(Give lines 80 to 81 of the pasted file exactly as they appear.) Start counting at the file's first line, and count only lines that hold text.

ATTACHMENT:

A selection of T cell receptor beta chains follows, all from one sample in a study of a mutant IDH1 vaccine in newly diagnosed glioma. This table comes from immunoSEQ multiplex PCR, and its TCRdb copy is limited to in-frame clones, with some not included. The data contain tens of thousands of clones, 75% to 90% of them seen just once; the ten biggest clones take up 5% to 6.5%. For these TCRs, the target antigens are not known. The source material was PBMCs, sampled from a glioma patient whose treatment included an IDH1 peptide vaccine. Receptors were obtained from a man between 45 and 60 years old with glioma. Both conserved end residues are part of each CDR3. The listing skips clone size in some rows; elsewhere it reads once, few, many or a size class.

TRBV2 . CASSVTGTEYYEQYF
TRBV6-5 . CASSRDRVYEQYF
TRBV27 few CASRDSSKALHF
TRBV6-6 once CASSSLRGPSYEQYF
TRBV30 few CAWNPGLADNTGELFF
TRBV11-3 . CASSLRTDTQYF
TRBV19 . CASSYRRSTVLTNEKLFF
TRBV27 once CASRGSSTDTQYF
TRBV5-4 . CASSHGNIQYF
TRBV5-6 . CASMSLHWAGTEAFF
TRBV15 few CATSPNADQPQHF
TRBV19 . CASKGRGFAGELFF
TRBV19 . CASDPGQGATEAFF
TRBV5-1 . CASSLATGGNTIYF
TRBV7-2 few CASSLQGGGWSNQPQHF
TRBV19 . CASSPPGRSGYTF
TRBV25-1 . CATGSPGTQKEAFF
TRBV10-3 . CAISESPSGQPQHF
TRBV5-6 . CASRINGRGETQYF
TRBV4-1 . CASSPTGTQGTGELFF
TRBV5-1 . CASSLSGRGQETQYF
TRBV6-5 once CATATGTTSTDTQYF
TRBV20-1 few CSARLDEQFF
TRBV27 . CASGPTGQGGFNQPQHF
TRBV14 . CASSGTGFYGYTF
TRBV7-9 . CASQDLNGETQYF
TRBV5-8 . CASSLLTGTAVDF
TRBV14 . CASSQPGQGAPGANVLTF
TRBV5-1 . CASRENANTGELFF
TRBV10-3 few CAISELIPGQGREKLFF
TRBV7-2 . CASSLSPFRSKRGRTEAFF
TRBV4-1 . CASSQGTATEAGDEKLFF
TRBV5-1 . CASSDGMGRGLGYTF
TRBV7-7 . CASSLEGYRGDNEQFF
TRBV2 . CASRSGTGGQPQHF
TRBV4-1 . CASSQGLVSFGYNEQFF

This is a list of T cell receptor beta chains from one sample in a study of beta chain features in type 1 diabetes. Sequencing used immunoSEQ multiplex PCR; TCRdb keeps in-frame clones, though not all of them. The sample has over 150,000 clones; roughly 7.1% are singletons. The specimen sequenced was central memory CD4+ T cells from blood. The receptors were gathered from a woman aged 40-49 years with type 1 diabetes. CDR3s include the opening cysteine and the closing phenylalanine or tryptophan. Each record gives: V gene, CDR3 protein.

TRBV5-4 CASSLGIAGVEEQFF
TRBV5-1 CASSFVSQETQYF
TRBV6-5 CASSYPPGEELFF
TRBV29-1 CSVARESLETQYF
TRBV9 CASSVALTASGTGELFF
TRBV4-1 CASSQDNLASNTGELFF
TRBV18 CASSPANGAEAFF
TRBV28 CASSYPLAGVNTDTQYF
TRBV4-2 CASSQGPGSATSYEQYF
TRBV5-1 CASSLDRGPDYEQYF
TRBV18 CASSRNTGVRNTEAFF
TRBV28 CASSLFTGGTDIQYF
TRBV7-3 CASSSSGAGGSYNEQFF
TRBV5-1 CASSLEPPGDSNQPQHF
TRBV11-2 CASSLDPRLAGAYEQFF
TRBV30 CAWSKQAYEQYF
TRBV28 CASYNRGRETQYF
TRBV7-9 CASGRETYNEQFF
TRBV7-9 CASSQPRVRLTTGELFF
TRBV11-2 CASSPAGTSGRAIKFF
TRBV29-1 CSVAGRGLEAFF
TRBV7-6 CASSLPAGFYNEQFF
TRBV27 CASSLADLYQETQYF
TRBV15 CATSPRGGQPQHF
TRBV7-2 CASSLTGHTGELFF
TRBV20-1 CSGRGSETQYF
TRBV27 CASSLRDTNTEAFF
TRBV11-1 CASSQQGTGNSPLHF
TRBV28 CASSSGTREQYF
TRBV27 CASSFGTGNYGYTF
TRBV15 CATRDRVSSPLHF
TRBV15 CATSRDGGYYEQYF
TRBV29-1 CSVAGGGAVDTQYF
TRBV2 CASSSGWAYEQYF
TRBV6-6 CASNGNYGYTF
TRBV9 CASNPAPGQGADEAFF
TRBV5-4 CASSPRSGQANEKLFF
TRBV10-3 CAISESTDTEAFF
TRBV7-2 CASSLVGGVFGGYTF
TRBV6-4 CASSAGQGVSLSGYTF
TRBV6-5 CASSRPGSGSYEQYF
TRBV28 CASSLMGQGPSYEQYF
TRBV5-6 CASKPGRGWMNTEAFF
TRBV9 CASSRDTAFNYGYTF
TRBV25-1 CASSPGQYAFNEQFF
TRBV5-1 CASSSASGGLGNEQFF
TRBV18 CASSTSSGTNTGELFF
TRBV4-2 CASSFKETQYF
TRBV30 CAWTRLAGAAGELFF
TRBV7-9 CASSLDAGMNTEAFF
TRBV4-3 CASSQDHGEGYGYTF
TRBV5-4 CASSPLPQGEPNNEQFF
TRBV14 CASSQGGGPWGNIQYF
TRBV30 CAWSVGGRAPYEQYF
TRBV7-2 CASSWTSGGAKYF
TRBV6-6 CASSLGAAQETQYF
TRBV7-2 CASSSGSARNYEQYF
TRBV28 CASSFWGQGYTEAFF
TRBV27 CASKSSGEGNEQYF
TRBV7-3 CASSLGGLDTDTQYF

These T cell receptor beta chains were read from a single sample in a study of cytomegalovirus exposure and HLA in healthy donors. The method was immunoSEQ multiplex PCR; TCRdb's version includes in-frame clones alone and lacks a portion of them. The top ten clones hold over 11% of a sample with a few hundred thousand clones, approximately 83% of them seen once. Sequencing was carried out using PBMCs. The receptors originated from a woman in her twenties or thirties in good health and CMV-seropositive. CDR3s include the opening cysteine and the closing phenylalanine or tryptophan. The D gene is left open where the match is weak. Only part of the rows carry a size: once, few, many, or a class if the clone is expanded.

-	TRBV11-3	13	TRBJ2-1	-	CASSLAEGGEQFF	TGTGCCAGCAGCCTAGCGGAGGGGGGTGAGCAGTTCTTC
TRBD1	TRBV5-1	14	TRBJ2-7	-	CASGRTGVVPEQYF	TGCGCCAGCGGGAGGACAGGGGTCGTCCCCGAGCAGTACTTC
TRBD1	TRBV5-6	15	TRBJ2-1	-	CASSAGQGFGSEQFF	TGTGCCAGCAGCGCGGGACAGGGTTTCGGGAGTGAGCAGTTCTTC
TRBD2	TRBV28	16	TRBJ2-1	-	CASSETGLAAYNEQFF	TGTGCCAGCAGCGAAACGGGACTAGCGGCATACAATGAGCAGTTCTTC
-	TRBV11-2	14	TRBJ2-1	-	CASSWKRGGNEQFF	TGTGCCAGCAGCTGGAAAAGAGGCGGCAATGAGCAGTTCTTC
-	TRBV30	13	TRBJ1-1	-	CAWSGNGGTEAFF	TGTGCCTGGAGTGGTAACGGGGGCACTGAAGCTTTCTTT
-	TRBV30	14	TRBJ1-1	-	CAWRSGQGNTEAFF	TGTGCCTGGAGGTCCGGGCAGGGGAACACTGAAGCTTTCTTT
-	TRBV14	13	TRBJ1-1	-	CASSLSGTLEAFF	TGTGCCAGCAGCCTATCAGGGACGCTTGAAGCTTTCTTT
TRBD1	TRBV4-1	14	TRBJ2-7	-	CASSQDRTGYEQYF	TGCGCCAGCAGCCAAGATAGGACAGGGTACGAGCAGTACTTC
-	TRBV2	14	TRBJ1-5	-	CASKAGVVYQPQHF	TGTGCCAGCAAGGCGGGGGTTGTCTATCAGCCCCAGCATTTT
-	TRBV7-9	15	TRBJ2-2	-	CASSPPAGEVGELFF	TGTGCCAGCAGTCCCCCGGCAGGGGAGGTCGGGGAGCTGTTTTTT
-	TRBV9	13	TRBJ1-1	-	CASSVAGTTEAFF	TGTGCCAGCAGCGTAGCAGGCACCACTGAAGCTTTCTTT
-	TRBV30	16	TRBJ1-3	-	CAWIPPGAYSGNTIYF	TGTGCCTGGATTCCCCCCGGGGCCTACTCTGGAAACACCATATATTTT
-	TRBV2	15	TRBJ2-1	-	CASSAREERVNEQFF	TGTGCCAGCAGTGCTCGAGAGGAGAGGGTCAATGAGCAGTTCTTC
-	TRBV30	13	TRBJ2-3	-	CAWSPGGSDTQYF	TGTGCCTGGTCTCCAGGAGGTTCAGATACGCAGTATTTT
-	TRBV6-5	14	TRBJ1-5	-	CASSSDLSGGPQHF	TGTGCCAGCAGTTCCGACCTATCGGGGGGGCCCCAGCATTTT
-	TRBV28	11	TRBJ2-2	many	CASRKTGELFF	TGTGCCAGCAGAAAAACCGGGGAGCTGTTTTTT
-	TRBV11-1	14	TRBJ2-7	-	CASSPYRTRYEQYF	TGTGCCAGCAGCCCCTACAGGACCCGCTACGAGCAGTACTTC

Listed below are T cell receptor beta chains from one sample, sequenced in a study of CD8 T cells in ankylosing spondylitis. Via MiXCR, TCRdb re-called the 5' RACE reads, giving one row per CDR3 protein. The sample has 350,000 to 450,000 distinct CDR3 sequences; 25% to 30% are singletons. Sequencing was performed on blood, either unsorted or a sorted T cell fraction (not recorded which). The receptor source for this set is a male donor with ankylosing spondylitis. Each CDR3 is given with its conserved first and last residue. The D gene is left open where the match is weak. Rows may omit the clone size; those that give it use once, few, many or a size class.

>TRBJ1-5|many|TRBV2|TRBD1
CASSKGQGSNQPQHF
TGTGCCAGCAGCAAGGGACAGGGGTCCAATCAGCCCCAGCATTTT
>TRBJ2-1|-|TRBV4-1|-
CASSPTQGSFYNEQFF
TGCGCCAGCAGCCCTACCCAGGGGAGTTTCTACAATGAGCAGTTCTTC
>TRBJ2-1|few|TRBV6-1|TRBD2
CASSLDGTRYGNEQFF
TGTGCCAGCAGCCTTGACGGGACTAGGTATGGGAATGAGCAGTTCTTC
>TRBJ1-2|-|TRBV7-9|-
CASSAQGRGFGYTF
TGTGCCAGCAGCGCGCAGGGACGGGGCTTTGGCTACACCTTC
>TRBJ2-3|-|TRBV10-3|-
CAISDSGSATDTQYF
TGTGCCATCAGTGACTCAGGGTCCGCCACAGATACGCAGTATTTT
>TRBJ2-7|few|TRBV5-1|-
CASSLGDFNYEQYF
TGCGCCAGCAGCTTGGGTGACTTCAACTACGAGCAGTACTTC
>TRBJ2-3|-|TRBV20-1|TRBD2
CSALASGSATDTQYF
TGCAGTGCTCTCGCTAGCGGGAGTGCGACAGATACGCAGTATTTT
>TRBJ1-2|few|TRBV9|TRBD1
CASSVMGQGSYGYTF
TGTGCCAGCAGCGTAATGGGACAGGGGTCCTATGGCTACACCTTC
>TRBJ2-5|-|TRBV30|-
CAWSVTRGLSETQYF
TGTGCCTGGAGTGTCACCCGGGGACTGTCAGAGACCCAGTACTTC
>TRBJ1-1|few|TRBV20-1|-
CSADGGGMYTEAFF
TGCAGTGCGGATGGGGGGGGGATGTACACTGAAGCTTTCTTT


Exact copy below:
TRBV28 CASSLMGQGPSYEQYF
TRBV5-6 CASKPGRGWMNTEAFF